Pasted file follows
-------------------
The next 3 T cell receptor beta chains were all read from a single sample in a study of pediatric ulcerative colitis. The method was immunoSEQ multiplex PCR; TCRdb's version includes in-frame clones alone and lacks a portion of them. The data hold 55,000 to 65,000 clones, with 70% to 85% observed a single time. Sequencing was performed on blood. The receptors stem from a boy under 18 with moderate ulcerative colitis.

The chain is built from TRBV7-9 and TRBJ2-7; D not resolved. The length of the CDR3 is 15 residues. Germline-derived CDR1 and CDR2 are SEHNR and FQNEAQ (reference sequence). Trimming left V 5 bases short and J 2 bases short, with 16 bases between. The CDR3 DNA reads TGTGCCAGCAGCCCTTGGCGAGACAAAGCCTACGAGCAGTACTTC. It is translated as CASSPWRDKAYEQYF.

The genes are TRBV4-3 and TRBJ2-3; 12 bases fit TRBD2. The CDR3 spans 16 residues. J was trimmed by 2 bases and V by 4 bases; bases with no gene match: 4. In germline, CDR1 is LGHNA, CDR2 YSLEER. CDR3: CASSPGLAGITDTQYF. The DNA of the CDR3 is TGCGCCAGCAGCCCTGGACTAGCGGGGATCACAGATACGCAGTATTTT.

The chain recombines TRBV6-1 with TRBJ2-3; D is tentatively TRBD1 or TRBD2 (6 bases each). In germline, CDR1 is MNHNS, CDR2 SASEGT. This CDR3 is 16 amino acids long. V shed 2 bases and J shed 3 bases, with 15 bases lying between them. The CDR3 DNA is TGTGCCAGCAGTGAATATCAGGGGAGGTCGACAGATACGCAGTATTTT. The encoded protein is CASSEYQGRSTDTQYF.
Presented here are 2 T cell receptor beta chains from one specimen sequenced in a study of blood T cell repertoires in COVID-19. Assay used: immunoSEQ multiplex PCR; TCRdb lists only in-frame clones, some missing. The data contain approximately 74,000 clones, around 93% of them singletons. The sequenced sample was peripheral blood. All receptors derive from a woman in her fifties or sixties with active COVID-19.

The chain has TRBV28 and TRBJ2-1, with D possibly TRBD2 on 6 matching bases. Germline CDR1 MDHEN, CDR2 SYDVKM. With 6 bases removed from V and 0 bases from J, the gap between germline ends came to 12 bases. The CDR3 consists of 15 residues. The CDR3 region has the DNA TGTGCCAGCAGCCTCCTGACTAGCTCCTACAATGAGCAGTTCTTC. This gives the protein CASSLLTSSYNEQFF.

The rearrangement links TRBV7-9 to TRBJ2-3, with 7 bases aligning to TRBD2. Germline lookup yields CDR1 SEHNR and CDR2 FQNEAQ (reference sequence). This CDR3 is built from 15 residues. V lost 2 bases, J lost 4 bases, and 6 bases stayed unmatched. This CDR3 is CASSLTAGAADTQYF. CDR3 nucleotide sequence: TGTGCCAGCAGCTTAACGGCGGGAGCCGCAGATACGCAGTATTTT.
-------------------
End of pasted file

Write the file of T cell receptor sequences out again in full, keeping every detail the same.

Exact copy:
The next 3 T cell receptor beta chains were all read from a single sample in a study of pediatric ulcerative colitis. The method was immunoSEQ multiplex PCR; TCRdb's version includes in-frame clones alone and lacks a portion of them. The data hold 55,000 to 65,000 clones, with 70% to 85% observed a single time. Sequencing was performed on blood. The receptors stem from a boy under 18 with moderate ulcerative colitis.

The chain is built from TRBV7-9 and TRBJ2-7; D not resolved. The length of the CDR3 is 15 residues. Germline-derived CDR1 and CDR2 are SEHNR and FQNEAQ (reference sequence). Trimming left V 5 bases short and J 2 bases short, with 16 bases between. The CDR3 DNA reads TGTGCCAGCAGCCCTTGGCGAGACAAAGCCTACGAGCAGTACTTC. It is translated as CASSPWRDKAYEQYF.

The genes are TRBV4-3 and TRBJ2-3; 12 bases fit TRBD2. The CDR3 spans 16 residues. J was trimmed by 2 bases and V by 4 bases; bases with no gene match: 4. In germline, CDR1 is LGHNA, CDR2 YSLEER. CDR3: CASSPGLAGITDTQYF. The DNA of the CDR3 is TGCGCCAGCAGCCCTGGACTAGCGGGGATCACAGATACGCAGTATTTT.

The chain recombines TRBV6-1 with TRBJ2-3; D is tentatively TRBD1 or TRBD2 (6 bases each). In germline, CDR1 is MNHNS, CDR2 SASEGT. This CDR3 is 16 amino acids long. V shed 2 bases and J shed 3 bases, with 15 bases lying between them. The CDR3 DNA is TGTGCCAGCAGTGAATATCAGGGGAGGTCGACAGATACGCAGTATTTT. The encoded protein is CASSEYQGRSTDTQYF.
Presented here are 2 T cell receptor beta chains from one specimen sequenced in a study of blood T cell repertoires in COVID-19. Assay used: immunoSEQ multiplex PCR; TCRdb lists only in-frame clones, some missing. The data contain approximately 74,000 clones, around 93% of them singletons. The sequenced sample was peripheral blood. All receptors derive from a woman in her fifties or sixties with active COVID-19.

The chain has TRBV28 and TRBJ2-1, with D possibly TRBD2 on 6 matching bases. Germline CDR1 MDHEN, CDR2 SYDVKM. With 6 bases removed from V and 0 bases from J, the gap between germline ends came to 12 bases. The CDR3 consists of 15 residues. The CDR3 region has the DNA TGTGCCAGCAGCCTCCTGACTAGCTCCTACAATGAGCAGTTCTTC. This gives the protein CASSLLTSSYNEQFF.

The rearrangement links TRBV7-9 to TRBJ2-3, with 7 bases aligning to TRBD2. Germline lookup yields CDR1 SEHNR and CDR2 FQNEAQ (reference sequence). This CDR3 is built from 15 residues. V lost 2 bases, J lost 4 bases, and 6 bases stayed unmatched. This CDR3 is CASSLTAGAADTQYF. CDR3 nucleotide sequence: TGTGCCAGCAGCTTAACGGCGGGAGCCGCAGATACGCAGTATTTT.